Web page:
Denise is a widow who lives several floors below us. She’s a native of the area, and though her children and grandchildren don’t live in the area, her brother and his wife live just above her in the same building. She doesn’t own a car, so she walks about 2 kilometres each way to the grocery store by herself. She likes to jog, and can easily jog 6 or 7 kilometres, even with a 10% grade. She works part-time as a cleaner and housekeeper for a couple lawyers who have their offices in our building. She can’t speak English, and she doesn’t have a computer, but she can knit and sew almost anything (and in fact, she got a diploma in home economics as a teenager). She adores our children, having bought toy cars for Nolan, knitted socks and sweaters for Solène, and baked a cake for us during Christmas. The best part of it all: she’s 69 years old. We have a hard time imagining any other 69-year-old quite like Denise. She is the picture of stereotypical French health: slim, sportive, and consummately well-dressed.

Denise with the kids. She made the "bûche de Nöel" cake from scratch.

These people don’t get paid or anything: they just meet with us, chat about whatever we want, and occasionally (or more than occasionally) correct our vocabulary or grammar. It takes a special person to sit down with a foreigner, listen to their native language get butchered, pick up the pieces, and try to comprehend what was just said. Certainly it can be hard to tell if we’ve made much progress over the course of the academic year, and there are times where we feel like we’re stumbling over our words just as much now as we did eight months ago. But then, once in a while, one of our partners will say something like this:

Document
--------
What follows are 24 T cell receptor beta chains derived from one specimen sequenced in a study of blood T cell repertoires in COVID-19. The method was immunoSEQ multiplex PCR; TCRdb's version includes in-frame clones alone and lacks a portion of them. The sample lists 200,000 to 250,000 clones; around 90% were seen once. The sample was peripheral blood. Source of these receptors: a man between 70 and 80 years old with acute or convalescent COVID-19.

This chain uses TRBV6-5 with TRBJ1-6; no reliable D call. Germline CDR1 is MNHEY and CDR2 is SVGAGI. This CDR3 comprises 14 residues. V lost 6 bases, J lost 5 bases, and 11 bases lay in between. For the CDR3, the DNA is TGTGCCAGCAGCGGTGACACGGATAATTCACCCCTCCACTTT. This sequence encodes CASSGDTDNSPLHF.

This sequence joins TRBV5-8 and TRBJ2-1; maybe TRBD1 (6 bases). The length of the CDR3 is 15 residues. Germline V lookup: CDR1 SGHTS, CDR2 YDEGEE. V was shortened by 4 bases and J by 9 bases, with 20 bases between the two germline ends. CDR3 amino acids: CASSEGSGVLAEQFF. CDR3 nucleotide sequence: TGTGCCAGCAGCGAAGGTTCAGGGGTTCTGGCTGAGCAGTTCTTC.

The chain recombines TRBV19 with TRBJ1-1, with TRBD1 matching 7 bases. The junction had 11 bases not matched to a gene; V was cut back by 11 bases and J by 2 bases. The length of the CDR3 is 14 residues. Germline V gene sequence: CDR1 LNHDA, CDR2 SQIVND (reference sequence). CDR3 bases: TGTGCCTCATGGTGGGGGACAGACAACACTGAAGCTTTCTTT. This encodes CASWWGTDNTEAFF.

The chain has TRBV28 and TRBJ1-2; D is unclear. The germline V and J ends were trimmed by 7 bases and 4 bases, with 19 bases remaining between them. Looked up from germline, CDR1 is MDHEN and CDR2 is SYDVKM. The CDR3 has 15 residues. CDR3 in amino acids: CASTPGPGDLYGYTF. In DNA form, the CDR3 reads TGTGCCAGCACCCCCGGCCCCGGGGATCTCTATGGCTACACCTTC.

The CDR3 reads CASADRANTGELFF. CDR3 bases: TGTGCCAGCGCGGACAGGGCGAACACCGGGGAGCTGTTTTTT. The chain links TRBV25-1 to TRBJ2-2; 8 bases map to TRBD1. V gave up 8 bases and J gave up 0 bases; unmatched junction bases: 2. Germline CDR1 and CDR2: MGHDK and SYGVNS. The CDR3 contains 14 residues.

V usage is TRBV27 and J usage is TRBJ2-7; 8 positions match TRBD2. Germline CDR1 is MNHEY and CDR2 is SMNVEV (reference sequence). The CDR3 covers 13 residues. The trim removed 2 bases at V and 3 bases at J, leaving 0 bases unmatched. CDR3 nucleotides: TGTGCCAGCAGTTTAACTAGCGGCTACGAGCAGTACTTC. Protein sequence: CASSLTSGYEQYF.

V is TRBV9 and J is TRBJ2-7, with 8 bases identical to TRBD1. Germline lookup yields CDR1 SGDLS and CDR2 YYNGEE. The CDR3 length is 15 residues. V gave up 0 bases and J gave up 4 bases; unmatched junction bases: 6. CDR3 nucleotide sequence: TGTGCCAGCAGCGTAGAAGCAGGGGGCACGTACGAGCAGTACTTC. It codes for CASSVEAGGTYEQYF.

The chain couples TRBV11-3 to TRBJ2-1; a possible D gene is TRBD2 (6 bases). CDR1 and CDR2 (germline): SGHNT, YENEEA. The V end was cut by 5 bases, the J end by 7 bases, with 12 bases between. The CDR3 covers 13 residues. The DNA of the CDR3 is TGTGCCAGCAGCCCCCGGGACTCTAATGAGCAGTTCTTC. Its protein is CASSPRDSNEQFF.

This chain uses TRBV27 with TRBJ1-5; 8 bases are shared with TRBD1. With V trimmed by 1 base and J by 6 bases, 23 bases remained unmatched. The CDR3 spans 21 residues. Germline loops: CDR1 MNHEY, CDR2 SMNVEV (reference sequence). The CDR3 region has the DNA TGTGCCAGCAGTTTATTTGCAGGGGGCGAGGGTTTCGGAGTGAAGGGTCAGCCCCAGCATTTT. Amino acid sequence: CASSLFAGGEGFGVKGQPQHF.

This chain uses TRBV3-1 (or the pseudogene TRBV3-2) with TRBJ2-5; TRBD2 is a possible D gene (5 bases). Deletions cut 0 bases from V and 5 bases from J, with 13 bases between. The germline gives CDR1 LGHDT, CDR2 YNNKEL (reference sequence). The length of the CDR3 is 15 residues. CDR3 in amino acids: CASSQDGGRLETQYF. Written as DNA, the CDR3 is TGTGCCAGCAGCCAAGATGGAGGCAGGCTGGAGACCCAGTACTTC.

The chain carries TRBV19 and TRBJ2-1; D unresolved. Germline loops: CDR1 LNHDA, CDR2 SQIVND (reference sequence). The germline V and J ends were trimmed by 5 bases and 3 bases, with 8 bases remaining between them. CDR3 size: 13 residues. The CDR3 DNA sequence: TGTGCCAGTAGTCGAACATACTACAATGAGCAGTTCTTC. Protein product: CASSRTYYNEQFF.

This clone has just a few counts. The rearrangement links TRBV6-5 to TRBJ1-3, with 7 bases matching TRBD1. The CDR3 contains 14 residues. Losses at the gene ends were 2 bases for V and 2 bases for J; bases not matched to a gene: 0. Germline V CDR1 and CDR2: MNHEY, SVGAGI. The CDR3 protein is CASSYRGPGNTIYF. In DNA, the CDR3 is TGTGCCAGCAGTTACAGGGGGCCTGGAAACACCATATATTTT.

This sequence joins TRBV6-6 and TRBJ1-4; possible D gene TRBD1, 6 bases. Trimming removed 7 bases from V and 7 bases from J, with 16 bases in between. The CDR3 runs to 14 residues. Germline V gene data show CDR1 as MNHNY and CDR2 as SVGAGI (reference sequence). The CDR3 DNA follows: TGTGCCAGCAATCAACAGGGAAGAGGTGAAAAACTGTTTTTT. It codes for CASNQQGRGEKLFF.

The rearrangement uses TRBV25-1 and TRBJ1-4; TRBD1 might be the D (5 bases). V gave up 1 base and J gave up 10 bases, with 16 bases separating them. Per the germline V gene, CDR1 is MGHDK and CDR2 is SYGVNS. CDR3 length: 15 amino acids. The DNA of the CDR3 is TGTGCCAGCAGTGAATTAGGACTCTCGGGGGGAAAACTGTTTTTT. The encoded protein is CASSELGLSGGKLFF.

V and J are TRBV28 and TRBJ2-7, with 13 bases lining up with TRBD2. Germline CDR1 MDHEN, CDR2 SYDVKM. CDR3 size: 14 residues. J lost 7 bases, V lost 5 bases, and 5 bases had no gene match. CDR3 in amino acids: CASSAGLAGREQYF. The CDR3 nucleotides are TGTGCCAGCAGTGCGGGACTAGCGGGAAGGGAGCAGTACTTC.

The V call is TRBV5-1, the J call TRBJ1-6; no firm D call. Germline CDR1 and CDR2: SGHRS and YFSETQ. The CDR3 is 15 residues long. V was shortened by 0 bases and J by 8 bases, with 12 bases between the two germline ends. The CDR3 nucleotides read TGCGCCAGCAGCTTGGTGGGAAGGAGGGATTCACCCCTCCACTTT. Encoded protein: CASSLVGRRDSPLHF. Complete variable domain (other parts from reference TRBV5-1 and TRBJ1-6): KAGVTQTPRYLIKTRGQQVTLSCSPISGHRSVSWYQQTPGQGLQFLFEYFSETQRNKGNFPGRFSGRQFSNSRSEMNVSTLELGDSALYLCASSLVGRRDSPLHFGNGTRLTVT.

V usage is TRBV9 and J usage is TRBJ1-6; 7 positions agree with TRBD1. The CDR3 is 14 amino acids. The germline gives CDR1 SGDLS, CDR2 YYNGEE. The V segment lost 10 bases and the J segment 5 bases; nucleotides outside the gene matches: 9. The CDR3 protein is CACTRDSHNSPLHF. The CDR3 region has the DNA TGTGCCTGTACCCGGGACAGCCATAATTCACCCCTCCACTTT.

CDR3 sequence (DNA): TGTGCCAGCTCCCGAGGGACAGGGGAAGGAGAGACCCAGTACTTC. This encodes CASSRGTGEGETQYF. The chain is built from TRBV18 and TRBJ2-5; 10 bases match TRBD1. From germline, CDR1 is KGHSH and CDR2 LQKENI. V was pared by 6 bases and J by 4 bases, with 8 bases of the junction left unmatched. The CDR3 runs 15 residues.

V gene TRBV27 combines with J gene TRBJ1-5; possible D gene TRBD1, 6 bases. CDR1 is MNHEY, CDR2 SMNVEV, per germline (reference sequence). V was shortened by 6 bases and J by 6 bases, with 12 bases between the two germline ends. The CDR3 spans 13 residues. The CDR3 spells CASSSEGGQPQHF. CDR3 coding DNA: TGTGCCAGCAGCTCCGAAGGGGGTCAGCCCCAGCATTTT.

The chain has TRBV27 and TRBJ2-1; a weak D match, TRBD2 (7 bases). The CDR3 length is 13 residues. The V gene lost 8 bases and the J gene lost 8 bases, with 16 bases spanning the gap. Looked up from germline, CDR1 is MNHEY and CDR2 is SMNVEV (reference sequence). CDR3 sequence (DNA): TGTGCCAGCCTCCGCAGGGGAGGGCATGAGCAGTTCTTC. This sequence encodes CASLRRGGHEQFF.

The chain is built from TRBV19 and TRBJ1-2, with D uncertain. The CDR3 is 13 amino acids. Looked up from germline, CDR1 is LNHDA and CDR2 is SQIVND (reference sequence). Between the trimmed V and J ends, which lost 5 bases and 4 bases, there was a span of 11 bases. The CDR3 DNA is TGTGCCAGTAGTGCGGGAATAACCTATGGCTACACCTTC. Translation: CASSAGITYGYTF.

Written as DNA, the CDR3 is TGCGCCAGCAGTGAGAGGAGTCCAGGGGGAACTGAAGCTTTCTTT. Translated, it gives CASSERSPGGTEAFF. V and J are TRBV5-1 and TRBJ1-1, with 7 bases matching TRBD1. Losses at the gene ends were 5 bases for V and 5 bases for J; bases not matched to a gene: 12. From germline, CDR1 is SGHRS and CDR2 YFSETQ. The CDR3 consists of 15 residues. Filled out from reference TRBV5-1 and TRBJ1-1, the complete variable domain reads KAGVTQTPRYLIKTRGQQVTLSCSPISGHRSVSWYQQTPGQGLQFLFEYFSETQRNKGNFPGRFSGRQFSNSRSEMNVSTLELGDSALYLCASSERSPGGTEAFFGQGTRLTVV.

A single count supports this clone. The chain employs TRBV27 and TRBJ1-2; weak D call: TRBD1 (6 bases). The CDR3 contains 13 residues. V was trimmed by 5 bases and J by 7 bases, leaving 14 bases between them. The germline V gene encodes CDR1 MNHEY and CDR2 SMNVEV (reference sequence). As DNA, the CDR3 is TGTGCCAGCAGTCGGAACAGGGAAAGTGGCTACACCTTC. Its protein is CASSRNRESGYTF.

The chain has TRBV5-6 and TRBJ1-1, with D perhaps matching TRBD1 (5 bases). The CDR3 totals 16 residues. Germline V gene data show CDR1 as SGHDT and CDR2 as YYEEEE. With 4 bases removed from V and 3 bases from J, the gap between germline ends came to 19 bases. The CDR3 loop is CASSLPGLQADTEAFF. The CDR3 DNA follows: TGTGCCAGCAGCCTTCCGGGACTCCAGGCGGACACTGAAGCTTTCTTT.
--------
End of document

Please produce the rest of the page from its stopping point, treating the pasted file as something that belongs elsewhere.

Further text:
“L’amitié ne s’achète pas.”

Then we’ll go: wait, we just learned this in class! Use of pronominal verbs in a passive sense!

And then we’ll reflect a little longer and realize what was really being said:

“Friendship cannot be bought.”

And now...for some family pictures!

We recently spent a few days as a family at a retreat center in the village of Entrepierres, several hours south of Albertville.
The highlight for Nolan wasn't the medieval citadel, the hike into the mountains, or even the playground: it was going to McDonald's to get a Happy Meal. 
For the record, the haircut wasn't entirely planned. Kimberley is anxiously awaiting the regrowth of anDrew's hair.
     
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anDrew
: docdrew@gmail.com

Kimberley: kimboley@gmail.com
Recent newsletters:
Spring break support report
French should be easy!
The question we get asked a lot by our doctor friends...
The quirky French life
The (almost) Christmas (baby) story (of ours)!
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Copyright © 2018 The Huang Dynasty, All rights reserved.

This newsletter is about Andrew, Kimberley, Nolan and Solène Huang: their journey from the US to Canada to France and, ultimately, to Bongolo Hospital in Gabon, West Africa, with the Post-Residency Program of Samaritan's Purse (World Medical Mission).

The views and opinions expressed here are solely ours, and they do not necessarily represent those of Samaritan's Purse or World Medical Mission.